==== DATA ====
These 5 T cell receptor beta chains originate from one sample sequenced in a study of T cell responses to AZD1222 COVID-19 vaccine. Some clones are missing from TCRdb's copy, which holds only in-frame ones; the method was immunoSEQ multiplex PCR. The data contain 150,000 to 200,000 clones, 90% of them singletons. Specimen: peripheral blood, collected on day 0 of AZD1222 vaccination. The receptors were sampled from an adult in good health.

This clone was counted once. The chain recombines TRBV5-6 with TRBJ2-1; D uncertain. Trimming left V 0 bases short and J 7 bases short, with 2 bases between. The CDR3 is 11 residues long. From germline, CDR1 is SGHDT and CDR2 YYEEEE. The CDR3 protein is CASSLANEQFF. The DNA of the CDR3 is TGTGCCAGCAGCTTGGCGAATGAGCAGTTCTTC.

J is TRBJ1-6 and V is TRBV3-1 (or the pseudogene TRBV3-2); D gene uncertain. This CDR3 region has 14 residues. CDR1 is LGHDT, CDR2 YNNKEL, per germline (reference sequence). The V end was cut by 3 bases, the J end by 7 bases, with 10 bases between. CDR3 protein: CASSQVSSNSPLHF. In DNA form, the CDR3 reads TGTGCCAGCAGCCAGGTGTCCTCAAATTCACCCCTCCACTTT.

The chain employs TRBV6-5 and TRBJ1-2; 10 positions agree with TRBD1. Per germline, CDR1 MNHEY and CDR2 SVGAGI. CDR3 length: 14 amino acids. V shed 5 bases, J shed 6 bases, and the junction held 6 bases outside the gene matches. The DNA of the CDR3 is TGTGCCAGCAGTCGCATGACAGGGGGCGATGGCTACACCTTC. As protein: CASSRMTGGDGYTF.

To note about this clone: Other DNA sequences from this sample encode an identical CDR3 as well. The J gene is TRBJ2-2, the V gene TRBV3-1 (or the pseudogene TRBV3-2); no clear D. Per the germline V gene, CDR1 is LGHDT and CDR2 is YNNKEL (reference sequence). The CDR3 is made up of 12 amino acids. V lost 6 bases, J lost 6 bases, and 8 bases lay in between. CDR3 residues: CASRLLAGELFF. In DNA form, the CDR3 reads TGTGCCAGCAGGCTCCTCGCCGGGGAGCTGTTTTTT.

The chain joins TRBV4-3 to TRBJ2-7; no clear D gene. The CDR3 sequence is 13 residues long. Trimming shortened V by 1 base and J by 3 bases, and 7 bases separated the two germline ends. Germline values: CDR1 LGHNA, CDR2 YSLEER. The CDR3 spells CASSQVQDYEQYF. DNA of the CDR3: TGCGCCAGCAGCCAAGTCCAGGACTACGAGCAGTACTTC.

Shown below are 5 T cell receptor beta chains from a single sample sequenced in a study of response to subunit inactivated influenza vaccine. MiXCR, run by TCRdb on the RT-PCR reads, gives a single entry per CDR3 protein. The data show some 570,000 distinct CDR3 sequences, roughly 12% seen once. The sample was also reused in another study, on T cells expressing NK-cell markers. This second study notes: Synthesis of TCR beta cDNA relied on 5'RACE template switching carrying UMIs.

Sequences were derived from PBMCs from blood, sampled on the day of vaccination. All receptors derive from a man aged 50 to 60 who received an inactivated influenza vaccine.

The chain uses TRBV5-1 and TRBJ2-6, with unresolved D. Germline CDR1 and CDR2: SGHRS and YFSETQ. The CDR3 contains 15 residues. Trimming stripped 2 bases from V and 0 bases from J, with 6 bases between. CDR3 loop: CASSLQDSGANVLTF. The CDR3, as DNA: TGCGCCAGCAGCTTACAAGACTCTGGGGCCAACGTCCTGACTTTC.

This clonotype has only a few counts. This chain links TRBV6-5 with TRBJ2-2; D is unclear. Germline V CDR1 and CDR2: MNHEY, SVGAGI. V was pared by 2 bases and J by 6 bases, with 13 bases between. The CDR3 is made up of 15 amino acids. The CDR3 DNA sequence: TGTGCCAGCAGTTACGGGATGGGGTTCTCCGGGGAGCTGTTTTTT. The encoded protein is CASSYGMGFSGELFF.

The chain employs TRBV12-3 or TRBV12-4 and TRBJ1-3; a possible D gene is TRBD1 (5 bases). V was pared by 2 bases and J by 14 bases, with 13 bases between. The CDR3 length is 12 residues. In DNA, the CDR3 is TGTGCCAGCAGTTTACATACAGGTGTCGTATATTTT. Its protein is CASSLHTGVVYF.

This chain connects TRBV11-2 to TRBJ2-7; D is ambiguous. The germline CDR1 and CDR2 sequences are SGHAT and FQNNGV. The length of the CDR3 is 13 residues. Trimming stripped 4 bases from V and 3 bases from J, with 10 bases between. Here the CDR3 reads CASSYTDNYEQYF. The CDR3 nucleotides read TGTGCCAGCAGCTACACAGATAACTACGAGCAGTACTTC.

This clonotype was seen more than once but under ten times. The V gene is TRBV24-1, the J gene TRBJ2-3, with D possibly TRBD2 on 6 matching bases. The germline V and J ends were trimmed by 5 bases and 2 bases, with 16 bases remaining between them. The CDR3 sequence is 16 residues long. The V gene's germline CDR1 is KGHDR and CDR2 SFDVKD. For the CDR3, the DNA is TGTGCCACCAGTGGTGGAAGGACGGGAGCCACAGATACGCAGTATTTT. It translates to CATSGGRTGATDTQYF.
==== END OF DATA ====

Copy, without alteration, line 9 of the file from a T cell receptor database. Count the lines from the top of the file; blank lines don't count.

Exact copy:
The chain uses TRBV5-1 and TRBJ2-6, with unresolved D. Germline CDR1 and CDR2: SGHRS and YFSETQ. The CDR3 contains 15 residues. Trimming stripped 2 bases from V and 0 bases from J, with 6 bases between. CDR3 loop: CASSLQDSGANVLTF. The CDR3, as DNA: TGCGCCAGCAGCTTACAAGACTCTGGGGCCAACGTCCTGACTTTC.